If you are a fan of National Geographic then I am sure you have witnessed their latest awe inspiring venture into the “Kingdom of the Blue Whale”, and if not, what are you waiting for! I don’t want to get sucked into rehashing the program itself, but the point I was most interested in was the discussion of blue and fin whale hybrids. An event that is very rare in terms of documentation, with observations topping out at a mere 11. Ironically, the “Kingdom of the Blue Whale” was followed up by a documentary highlighting the 2006 discovery (killing) of a Polar bear/Grizzly hybrid. Yes, perhaps old news now, but it was the perfect catalyst to jot down a few notes on hybridization and the potential problems, or maybe evolutionary strategies, it poses to biodiversity.
Extinction through hybridization generally manifests itself in three ways, but a fourth may be on the horizon:
1) Introduction of exotic and invasive species providing a means for gene pool mixing (introgression). Examples include breeding between feral domesticated cats and wildcats, Felis silvestris, in Scotland as well as in African wildcats, Felis libyca. More well known examples have popped up with reintroduction efforts of the red wolf, in which conservationists have uncovered gray wolf and coyote DNA in the genes of this endangered mammal.
2) Changes to habitat that bring once isolated species together. Local and regional habitat modifications including clearcutting, agriculture and even reforestation have resulted in tree frog hybridizations and the interbreeding between blue-winged warblers and golden-winged warblers.
3) Direct human interference. Conservation efforts involving attempts to rescue dwindling populations by crossbreeding related species or subspecies, introduction of closely related species to enhance wild animal stocks (Florida panther, wood bison, wisent), or through wildlife farming (i.e. salmon) in which such individuals when released into the wild interact with natural populations.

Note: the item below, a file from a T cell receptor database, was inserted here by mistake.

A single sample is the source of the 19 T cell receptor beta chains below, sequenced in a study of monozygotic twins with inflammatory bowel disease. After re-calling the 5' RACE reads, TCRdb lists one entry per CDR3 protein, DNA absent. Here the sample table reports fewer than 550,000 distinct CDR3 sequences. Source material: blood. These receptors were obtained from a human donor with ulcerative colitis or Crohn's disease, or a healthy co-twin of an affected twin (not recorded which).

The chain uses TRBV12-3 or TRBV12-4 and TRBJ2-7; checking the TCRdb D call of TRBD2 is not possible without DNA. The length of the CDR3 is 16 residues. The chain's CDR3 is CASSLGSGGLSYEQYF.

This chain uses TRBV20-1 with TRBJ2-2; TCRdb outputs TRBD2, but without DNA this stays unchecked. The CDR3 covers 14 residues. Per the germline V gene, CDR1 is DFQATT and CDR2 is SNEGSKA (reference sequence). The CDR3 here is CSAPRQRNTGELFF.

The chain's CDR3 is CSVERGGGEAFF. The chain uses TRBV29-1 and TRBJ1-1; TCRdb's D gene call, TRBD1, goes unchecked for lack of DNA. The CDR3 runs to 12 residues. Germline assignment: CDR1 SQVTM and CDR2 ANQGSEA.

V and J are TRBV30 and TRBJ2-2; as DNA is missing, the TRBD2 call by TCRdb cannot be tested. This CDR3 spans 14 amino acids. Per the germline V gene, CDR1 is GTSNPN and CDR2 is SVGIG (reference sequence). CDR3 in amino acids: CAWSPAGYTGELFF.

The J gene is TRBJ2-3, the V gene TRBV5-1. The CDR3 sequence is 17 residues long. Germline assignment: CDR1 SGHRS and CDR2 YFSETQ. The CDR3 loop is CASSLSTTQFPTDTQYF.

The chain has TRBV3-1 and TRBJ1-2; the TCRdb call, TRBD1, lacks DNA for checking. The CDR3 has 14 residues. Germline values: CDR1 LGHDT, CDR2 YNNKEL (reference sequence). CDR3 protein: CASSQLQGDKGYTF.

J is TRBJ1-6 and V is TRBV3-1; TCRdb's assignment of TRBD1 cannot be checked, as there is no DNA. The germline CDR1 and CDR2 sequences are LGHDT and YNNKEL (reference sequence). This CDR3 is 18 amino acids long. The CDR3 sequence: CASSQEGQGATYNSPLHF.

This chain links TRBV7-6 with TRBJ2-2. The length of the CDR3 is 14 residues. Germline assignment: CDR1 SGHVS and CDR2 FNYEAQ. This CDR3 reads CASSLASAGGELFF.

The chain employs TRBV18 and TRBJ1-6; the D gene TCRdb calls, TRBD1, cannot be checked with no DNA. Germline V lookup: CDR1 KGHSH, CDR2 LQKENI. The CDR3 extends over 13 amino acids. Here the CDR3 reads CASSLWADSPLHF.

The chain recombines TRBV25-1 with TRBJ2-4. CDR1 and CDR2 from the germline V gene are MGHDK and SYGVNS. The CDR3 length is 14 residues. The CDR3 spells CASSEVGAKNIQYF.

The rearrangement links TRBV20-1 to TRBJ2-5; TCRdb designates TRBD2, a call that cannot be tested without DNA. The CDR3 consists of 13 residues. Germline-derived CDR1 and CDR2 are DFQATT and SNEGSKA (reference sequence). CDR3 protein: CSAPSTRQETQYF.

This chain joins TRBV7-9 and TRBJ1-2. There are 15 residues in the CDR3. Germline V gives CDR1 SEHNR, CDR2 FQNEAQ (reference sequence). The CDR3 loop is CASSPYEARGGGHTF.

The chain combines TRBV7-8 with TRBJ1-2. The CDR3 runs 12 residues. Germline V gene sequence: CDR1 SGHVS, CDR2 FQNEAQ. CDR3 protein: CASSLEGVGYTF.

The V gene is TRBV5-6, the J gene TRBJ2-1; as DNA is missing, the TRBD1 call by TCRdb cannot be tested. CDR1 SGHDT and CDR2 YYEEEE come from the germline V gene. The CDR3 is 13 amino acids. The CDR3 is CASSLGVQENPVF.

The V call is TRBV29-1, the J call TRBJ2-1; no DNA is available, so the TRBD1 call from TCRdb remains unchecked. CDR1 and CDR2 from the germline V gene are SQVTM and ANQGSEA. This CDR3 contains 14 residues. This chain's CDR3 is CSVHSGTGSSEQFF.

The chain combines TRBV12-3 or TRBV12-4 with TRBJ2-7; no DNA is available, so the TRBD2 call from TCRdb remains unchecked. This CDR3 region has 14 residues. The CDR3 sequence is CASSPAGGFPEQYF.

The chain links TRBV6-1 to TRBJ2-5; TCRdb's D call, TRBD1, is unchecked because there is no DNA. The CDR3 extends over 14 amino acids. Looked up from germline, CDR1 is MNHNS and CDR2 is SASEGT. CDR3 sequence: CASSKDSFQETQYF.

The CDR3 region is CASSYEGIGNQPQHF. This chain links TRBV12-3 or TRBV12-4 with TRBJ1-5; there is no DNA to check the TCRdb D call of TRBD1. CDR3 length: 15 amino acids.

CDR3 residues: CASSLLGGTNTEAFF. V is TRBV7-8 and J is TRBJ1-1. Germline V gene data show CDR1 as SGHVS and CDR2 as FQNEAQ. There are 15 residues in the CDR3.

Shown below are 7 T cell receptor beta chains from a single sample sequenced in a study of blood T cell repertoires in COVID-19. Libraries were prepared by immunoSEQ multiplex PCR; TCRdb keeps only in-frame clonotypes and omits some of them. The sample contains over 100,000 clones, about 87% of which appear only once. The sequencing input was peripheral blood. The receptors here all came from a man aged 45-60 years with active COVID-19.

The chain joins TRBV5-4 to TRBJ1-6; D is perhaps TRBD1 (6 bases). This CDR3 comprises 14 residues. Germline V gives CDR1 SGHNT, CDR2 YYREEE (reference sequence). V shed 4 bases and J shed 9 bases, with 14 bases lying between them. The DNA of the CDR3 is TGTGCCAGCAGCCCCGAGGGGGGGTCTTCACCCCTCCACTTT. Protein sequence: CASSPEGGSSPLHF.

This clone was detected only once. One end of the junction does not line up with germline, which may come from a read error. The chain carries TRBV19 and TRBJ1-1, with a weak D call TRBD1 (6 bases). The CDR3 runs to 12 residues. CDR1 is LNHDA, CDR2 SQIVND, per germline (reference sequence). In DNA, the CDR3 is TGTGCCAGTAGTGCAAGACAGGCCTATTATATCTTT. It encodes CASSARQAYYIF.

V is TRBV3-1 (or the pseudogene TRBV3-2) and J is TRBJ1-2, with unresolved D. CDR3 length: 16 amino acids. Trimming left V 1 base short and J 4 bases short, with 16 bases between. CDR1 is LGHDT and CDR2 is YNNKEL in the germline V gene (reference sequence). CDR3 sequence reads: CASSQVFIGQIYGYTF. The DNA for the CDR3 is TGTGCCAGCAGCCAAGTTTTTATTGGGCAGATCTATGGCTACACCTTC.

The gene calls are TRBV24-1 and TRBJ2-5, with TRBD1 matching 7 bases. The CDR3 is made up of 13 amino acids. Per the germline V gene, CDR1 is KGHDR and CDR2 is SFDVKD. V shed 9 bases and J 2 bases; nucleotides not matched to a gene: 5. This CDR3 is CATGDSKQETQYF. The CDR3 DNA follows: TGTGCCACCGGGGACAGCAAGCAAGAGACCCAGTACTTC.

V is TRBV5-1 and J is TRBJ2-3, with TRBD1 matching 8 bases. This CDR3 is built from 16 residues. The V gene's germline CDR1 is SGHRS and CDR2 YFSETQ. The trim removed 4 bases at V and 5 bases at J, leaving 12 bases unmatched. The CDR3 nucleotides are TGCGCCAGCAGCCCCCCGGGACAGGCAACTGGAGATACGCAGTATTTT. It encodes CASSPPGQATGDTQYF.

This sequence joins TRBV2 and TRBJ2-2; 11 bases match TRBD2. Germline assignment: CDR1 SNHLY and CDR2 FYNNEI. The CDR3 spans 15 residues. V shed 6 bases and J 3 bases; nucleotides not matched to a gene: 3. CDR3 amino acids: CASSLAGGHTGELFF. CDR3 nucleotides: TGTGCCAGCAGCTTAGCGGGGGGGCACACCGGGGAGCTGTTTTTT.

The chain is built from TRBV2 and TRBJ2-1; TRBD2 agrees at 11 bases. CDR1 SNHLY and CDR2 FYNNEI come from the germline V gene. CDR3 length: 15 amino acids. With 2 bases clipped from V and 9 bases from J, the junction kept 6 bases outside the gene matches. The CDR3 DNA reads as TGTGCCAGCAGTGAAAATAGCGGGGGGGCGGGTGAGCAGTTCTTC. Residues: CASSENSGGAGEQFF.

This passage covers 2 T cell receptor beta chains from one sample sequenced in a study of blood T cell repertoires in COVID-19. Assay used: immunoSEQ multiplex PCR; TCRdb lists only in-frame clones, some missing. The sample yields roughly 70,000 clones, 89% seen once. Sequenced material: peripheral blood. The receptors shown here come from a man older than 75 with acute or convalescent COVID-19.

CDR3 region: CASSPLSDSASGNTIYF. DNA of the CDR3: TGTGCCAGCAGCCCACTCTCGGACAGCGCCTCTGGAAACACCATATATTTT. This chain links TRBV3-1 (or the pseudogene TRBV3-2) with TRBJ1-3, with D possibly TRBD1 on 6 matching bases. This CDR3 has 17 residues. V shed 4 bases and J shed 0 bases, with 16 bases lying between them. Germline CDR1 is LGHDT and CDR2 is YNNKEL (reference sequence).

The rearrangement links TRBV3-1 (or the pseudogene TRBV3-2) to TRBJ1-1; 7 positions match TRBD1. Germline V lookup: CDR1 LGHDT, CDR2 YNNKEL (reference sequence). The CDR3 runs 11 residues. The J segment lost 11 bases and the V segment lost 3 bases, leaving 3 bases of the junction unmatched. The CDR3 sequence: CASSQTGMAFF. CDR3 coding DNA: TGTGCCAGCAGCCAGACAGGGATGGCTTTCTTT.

4) Indirect human interference. Species with depleted numbers, which may actually be directly human-induced, are unable to find mates of their own species locally, and/or are forced to travel further and into new regions in search of food, mates, and suitable habitat. By migrating out of traditional habitat or by simply a lack of numbers, animals come into contact with once isolated species, a process that perhaps created evolutionarily distinct species in the first place. As species co-mingle the chances of interbreeding increases as does introgression.
In the case of blue/fin whales and polar/grizzly bears, all of these species are listed in the U.S. as threatened and endangered, which leads one to believe that there just might be something to indirect human induced hybridization. Out of a shear will to survive, nature finds a way and with dwindling wildlife populations, shrinking habitats, climate change, clearcutting, urbanization, human population growth, noise pollution, and all the other usual suspects I believe we should not really be surprised by this response.
Stay tuned next week for The Hybridization Evolution Strategy.